­     Transformative interventions

·    Design Principles for Conflict Management Systems

­     Case Study - FHWA Conflict Resolution Program

·    Public Policy Conflict Management

­     Video - Policy Consensus Initiative

­     Case Study – Bridging Conflict

Communicating Bad News and Tough Decisions

Effective communication is perhaps the most often cited need in organizations. This is particularly important in situations that are uncertain or where circumstances require tough decisions that may be received as “bad news.” Learning how to communicate in these difficult situations helps us to communicate effectively in situations that are more ordinary as well.

In this workshop you will learn:

·    Three perspectives on communication and their strengths and weaknesses

·    Ten propositions about communication and their Implications for effective communication

·    How to plan communications

·    How to communicate bad news and tough decisions-

Content outline:

·    Arrow, Circuit, and Dance:  Three Metaphors for Effective Communication

­     Video case studies and analysis

·    Ten Propositions about Communication and their Implications

­     Focusing questions

­     Video case studies and analysis

·    Communicating Change: Four levels of Planning

­     Focusing questions

­     Video case studies and analysis

·    Communicating Difficult Information

­     Video case studies and analysis

Systems Thinking:
Making Sense of Complex Situations

Our efforts to improve a complex system are often hampered by our incomplete or disparate views of how the system works or should work. Systems thinking explicitly takes into account the perspectives of various stakeholders and the interconnections of various entities and activities that strive to achieve some purpose. Multiple models may be constructed, each from a different point of view.  Comparison of models leads to new insights and the opportunity to reframe the situation.  The approach lends itself to working with stakeholders independently, and bringing them together later.  Alternatively, all stakeholders can be brought together at once to develop multiple models simultaneously.

Content Outline

·    Introduction to systems thinking

 ­ Making inferences: balancing believing and doubting

 ­ Creating mental models – sharing understandings explicitly

 ­ Why is organizational activity like a water faucet?

 ­ Why do meetings start late?

·    Applying systems thinking to your situations

 ­ Description and selection of a few issues/ situations we can work on

·    Write system purpose statements

 ­ A system to do X (what) by Y (how) in order to achieve Z (why)

 ­ Identify three different stakeholders and create purpose statements from each perspective

·    Graph change over time

 ­ Identify key measures that each stakeholder would use to monitor system effectiveness

 ­ The X axis represents time (days, weeks, months, years)

 ­ The Y axis represents the measure of effectiveness.

·    Draw word and arrow diagrams

 ­ Depict key aspects of the system and their inter-relationships.

·    Obtain insights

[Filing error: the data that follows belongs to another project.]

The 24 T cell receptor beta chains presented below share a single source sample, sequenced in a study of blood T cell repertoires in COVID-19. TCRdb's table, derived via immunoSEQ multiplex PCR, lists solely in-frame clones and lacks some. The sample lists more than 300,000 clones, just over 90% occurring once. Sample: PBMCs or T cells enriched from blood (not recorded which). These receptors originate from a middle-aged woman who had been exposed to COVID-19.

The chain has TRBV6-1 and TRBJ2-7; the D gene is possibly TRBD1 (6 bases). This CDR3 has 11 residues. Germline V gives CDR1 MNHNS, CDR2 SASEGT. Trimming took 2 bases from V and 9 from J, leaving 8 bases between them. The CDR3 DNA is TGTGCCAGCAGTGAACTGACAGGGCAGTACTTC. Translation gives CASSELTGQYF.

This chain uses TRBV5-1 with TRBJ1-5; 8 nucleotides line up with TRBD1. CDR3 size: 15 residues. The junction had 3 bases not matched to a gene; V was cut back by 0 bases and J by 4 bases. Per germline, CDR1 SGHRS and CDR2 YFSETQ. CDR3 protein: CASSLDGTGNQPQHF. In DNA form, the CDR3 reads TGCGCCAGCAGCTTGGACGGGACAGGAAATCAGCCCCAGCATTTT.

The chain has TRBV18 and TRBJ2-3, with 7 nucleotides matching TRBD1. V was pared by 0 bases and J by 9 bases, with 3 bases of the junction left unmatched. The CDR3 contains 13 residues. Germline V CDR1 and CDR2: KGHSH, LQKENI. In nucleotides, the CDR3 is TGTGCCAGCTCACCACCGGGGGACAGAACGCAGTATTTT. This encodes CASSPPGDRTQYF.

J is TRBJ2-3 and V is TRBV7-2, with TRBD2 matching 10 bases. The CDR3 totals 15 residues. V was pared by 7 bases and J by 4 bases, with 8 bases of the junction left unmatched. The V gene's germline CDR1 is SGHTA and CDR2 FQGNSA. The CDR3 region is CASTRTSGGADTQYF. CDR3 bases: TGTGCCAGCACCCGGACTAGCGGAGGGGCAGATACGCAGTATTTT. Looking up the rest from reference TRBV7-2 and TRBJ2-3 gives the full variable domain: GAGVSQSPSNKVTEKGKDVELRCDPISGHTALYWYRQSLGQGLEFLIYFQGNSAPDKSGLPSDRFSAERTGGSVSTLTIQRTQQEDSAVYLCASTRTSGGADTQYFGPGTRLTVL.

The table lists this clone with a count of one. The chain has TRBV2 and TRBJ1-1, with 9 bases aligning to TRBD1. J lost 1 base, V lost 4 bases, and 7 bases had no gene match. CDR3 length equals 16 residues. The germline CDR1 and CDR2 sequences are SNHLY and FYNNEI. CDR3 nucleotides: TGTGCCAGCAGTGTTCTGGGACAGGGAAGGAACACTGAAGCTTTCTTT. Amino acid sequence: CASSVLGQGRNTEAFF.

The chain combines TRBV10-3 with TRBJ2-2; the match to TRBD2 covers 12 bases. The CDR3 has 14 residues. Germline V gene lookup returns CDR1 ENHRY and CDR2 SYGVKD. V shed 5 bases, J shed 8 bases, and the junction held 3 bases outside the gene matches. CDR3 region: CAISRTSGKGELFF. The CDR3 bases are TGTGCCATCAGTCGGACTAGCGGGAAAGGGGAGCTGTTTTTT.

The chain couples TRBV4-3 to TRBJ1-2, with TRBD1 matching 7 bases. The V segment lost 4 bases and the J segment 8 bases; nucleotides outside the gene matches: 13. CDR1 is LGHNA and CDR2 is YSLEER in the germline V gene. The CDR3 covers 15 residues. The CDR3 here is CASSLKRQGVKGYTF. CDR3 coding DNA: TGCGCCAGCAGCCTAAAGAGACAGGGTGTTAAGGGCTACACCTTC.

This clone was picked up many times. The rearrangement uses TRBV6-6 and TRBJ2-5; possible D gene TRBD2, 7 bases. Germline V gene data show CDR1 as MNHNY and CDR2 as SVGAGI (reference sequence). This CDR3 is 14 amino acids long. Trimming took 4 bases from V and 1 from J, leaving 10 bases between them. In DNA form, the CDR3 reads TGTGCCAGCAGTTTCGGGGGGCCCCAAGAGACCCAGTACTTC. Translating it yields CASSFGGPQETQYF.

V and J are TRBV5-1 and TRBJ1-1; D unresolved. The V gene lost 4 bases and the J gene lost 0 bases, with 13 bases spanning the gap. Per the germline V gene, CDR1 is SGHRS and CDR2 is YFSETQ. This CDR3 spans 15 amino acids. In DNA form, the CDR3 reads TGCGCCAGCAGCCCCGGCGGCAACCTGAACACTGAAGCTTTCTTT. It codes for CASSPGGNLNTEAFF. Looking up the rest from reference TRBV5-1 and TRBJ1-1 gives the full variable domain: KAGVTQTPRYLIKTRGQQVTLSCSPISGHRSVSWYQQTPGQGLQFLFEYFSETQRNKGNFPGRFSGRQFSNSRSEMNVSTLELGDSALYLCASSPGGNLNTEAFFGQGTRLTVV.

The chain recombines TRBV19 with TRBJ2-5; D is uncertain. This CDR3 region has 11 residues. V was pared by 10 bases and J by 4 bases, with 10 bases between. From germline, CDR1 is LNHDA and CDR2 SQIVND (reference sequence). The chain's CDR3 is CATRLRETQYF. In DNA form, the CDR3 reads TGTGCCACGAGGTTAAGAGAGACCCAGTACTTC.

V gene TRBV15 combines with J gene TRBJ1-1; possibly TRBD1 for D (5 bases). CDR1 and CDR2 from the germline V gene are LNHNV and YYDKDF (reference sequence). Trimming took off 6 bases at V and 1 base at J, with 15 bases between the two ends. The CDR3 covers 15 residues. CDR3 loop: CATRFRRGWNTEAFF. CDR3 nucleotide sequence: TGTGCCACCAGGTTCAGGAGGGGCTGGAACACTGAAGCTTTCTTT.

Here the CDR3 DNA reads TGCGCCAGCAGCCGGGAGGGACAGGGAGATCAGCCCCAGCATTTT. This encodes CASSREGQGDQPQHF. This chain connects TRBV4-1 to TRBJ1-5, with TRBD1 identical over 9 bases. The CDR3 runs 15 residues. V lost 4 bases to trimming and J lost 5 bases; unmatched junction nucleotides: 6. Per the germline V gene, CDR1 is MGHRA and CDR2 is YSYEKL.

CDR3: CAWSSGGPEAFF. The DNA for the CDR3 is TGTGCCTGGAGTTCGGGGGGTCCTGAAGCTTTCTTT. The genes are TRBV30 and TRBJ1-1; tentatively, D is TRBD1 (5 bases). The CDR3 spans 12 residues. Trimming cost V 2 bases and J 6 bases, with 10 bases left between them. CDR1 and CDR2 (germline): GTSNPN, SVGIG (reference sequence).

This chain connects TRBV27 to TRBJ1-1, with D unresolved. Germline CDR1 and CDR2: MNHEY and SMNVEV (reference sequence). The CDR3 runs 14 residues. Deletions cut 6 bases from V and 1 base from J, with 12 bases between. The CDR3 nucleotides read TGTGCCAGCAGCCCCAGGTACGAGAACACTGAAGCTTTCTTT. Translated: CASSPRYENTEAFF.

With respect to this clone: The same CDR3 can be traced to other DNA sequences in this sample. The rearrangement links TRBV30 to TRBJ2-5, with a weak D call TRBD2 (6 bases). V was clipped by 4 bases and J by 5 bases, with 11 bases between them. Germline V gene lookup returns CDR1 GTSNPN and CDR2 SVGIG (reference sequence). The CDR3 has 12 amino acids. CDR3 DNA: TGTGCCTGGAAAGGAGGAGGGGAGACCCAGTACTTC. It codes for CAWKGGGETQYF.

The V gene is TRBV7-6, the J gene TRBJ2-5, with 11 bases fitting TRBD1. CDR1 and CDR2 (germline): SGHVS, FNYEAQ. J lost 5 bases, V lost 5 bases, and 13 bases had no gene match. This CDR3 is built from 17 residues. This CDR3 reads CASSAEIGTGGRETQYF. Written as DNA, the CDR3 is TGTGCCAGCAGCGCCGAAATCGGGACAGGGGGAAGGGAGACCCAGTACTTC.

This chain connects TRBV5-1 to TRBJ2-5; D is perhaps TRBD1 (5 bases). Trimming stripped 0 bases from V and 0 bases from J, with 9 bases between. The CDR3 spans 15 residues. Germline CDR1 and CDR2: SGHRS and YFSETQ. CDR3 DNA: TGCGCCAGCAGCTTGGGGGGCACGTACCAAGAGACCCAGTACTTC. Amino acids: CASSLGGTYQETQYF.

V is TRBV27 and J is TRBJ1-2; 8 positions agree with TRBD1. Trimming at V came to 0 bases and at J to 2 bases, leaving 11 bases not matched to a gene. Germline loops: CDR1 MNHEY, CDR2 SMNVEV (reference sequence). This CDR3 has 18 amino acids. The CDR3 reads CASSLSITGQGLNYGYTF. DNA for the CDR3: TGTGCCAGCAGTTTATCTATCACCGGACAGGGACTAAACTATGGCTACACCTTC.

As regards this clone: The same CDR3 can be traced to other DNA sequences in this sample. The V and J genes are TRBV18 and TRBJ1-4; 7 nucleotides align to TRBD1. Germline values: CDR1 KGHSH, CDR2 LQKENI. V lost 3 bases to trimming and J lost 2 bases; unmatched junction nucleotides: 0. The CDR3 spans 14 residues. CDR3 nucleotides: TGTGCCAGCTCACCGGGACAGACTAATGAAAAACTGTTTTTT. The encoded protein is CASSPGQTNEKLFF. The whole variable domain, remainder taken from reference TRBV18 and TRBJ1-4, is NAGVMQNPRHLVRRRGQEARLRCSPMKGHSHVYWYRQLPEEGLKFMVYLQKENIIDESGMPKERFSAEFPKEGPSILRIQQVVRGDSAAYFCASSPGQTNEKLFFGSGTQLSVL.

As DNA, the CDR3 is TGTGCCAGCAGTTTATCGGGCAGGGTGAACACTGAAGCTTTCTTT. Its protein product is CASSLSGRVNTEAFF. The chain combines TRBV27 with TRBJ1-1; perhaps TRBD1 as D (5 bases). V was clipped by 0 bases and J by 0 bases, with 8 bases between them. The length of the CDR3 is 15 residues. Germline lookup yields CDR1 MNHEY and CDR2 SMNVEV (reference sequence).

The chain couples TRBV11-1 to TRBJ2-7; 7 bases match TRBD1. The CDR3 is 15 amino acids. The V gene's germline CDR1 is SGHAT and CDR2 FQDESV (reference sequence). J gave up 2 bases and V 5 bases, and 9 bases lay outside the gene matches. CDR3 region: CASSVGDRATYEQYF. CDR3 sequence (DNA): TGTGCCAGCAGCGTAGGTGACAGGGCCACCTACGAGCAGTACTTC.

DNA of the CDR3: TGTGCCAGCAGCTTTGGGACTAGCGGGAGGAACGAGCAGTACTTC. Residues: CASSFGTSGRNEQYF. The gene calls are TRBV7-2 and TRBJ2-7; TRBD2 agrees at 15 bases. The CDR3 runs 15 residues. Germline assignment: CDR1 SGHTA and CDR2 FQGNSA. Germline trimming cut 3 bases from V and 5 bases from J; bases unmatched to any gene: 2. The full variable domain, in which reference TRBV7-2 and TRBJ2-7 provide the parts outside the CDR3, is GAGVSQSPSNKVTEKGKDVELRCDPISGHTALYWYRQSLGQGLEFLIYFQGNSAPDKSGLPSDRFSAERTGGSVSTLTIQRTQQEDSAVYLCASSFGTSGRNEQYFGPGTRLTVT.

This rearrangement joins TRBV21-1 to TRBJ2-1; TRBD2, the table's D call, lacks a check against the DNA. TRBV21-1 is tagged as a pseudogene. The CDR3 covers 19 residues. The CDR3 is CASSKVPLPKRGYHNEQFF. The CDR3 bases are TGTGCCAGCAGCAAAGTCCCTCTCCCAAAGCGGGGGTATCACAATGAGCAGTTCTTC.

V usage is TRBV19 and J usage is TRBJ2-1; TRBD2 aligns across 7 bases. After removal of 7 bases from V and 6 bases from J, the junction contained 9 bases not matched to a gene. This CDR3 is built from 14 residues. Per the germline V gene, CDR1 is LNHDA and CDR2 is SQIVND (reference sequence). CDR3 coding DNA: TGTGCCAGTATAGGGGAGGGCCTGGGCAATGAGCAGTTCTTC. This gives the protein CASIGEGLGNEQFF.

­ Review purpose statements, graphs, and diagrams

 ­ Explore differences in understandings of the system

 ­ Obtain insights into how to make system improvements

Using Computer Technology to Improve Group Productivity:
Before, During, and After Meetings

The use of computer technology for personal productivity is taken for granted. Increasingly it is being used in meetings. However, its predominant use in group settings is to present information (such as presenting PowerPoint slides) rather than to help the group create and manage information, resolve conflicts, and make decisions. This workshop will illustrate several applications of computer technology for use with groups before, during, and after meetings, using readily available hardware and software.*

Content outline:

·    Before meetings:

­ Scheduling meetings and gathering information using web-based survey tools

  ­ Establishing the purpose of a meeting or project purpose using email discussion lists

 ­ Making documents and other materials available using wikis and web pages

 ­ Addressing technology issues when participants are from different organizations or have different skill levels

·    During meetings:

 ­ Using an electronic flipchart: using the Microsoft Word Outliner®, Inspiration®, FreeMind®, and other products for real-time text and graphic meeting notes

 ­ Organizing and reorganizing: the power of hierarchical outliners to manage information

 ­ Group wordsmithing: duking out differences in front of everybody to build internal commitment and explicit agreement using Microsoft Word’s Track Changes®

 ­ Keeping track of assignments: who should do what by when

 ­ Evaluating options to support decision making using Microsoft Excel®

 ­ Drawing system diagrams using Microsoft Draw®

· After meetings:

 ­ Evaluating meeting effectiveness using web-based survey tools

 ­ Ensuring timely completion of follow-up assignments

 ­ Maintaining group identity and moving the purpose forward

* While many specialized software products are available and are arguably superior, this workshop emphasizes software that participants are likely to already have or can obtain inexpensively.